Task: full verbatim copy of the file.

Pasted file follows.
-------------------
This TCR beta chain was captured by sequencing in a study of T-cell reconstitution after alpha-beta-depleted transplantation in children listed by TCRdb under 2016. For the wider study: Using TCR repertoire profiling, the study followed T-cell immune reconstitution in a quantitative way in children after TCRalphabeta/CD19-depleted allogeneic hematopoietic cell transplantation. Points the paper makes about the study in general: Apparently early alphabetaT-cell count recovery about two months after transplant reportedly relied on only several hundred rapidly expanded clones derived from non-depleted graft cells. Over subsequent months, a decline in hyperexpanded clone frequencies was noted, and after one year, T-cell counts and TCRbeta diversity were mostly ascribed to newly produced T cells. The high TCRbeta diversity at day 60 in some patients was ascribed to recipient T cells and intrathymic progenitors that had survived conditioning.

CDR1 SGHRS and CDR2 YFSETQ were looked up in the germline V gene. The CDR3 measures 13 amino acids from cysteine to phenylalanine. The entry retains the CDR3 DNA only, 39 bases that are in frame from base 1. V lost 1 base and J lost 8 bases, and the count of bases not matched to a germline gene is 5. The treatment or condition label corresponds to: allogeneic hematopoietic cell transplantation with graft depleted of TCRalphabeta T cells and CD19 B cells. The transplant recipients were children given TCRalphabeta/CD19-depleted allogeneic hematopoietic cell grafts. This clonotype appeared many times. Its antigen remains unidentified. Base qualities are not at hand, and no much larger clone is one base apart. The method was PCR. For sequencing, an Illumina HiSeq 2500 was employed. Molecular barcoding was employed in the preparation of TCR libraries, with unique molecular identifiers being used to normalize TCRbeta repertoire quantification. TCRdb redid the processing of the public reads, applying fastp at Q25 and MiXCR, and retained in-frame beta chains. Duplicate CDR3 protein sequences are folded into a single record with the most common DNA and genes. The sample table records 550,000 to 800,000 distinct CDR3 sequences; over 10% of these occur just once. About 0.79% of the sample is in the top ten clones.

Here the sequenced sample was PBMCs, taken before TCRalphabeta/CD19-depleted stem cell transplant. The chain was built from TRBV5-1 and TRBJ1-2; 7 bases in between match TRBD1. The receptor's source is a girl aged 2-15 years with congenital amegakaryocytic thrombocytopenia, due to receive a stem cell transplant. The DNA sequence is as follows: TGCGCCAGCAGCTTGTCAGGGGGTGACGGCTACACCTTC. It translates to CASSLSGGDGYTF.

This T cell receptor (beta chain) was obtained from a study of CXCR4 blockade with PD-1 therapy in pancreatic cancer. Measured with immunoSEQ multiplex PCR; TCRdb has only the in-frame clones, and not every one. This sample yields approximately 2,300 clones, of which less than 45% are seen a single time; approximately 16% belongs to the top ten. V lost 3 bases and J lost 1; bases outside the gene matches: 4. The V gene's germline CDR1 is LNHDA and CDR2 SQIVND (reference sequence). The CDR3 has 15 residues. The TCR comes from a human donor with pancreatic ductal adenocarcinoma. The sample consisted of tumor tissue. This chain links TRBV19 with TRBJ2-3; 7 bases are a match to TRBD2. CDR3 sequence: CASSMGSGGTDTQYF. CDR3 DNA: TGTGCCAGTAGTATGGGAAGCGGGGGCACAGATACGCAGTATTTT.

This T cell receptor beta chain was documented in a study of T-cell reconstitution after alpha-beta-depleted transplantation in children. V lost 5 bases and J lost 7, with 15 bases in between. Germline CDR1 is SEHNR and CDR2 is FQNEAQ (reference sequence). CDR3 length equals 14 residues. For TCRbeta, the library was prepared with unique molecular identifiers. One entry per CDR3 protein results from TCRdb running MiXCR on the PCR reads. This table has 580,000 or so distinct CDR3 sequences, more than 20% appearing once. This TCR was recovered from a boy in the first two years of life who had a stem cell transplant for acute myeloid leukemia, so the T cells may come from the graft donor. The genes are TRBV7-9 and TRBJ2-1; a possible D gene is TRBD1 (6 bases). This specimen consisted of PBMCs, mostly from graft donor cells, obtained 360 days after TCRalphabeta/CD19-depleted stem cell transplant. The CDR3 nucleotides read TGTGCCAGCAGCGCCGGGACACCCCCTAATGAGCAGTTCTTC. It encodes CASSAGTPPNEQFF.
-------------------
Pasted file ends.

This TCR beta chain was captured by sequencing in a study of T-cell reconstitution after alpha-beta-depleted transplantation in children listed by TCRdb under 2016. For the wider study: Using TCR repertoire profiling, the study followed T-cell immune reconstitution in a quantitative way in children after TCRalphabeta/CD19-depleted allogeneic hematopoietic cell transplantation. Points the paper makes about the study in general: Apparently early alphabetaT-cell count recovery about two months after transplant reportedly relied on only several hundred rapidly expanded clones derived from non-depleted graft cells. Over subsequent months, a decline in hyperexpanded clone frequencies was noted, and after one year, T-cell counts and TCRbeta diversity were mostly ascribed to newly produced T cells. The high TCRbeta diversity at day 60 in some patients was ascribed to recipient T cells and intrathymic progenitors that had survived conditioning.

CDR1 SGHRS and CDR2 YFSETQ were looked up in the germline V gene. The CDR3 measures 13 amino acids from cysteine to phenylalanine. The entry retains the CDR3 DNA only, 39 bases that are in frame from base 1. V lost 1 base and J lost 8 bases, and the count of bases not matched to a germline gene is 5. The treatment or condition label corresponds to: allogeneic hematopoietic cell transplantation with graft depleted of TCRalphabeta T cells and CD19 B cells. The transplant recipients were children given TCRalphabeta/CD19-depleted allogeneic hematopoietic cell grafts. This clonotype appeared many times. Its antigen remains unidentified. Base qualities are not at hand, and no much larger clone is one base apart. The method was PCR. For sequencing, an Illumina HiSeq 2500 was employed. Molecular barcoding was employed in the preparation of TCR libraries, with unique molecular identifiers being used to normalize TCRbeta repertoire quantification. TCRdb redid the processing of the public reads, applying fastp at Q25 and MiXCR, and retained in-frame beta chains. Duplicate CDR3 protein sequences are folded into a single record with the most common DNA and genes. The sample table records 550,000 to 800,000 distinct CDR3 sequences; over 10% of these occur just once. About 0.79% of the sample is in the top ten clones.

Here the sequenced sample was PBMCs, taken before TCRalphabeta/CD19-depleted stem cell transplant. The chain was built from TRBV5-1 and TRBJ1-2; 7 bases in between match TRBD1. The receptor's source is a girl aged 2-15 years with congenital amegakaryocytic thrombocytopenia, due to receive a stem cell transplant. The DNA sequence is as follows: TGCGCCAGCAGCTTGTCAGGGGGTGACGGCTACACCTTC. It translates to CASSLSGGDGYTF.

This T cell receptor (beta chain) was obtained from a study of CXCR4 blockade with PD-1 therapy in pancreatic cancer. Measured with immunoSEQ multiplex PCR; TCRdb has only the in-frame clones, and not every one. This sample yields approximately 2,300 clones, of which less than 45% are seen a single time; approximately 16% belongs to the top ten. V lost 3 bases and J lost 1; bases outside the gene matches: 4. The V gene's germline CDR1 is LNHDA and CDR2 SQIVND (reference sequence). The CDR3 has 15 residues. The TCR comes from a human donor with pancreatic ductal adenocarcinoma. The sample consisted of tumor tissue. This chain links TRBV19 with TRBJ2-3; 7 bases are a match to TRBD2. CDR3 sequence: CASSMGSGGTDTQYF. CDR3 DNA: TGTGCCAGTAGTATGGGAAGCGGGGGCACAGATACGCAGTATTTT.

This T cell receptor beta chain was documented in a study of T-cell reconstitution after alpha-beta-depleted transplantation in children. V lost 5 bases and J lost 7, with 15 bases in between. Germline CDR1 is SEHNR and CDR2 is FQNEAQ (reference sequence). CDR3 length equals 14 residues. For TCRbeta, the library was prepared with unique molecular identifiers. One entry per CDR3 protein results from TCRdb running MiXCR on the PCR reads. This table has 580,000 or so distinct CDR3 sequences, more than 20% appearing once. This TCR was recovered from a boy in the first two years of life who had a stem cell transplant for acute myeloid leukemia, so the T cells may come from the graft donor. The genes are TRBV7-9 and TRBJ2-1; a possible D gene is TRBD1 (6 bases). This specimen consisted of PBMCs, mostly from graft donor cells, obtained 360 days after TCRalphabeta/CD19-depleted stem cell transplant. The CDR3 nucleotides read TGTGCCAGCAGCGCCGGGACACCCCCTAATGAGCAGTTCTTC. It encodes CASSAGTPPNEQFF.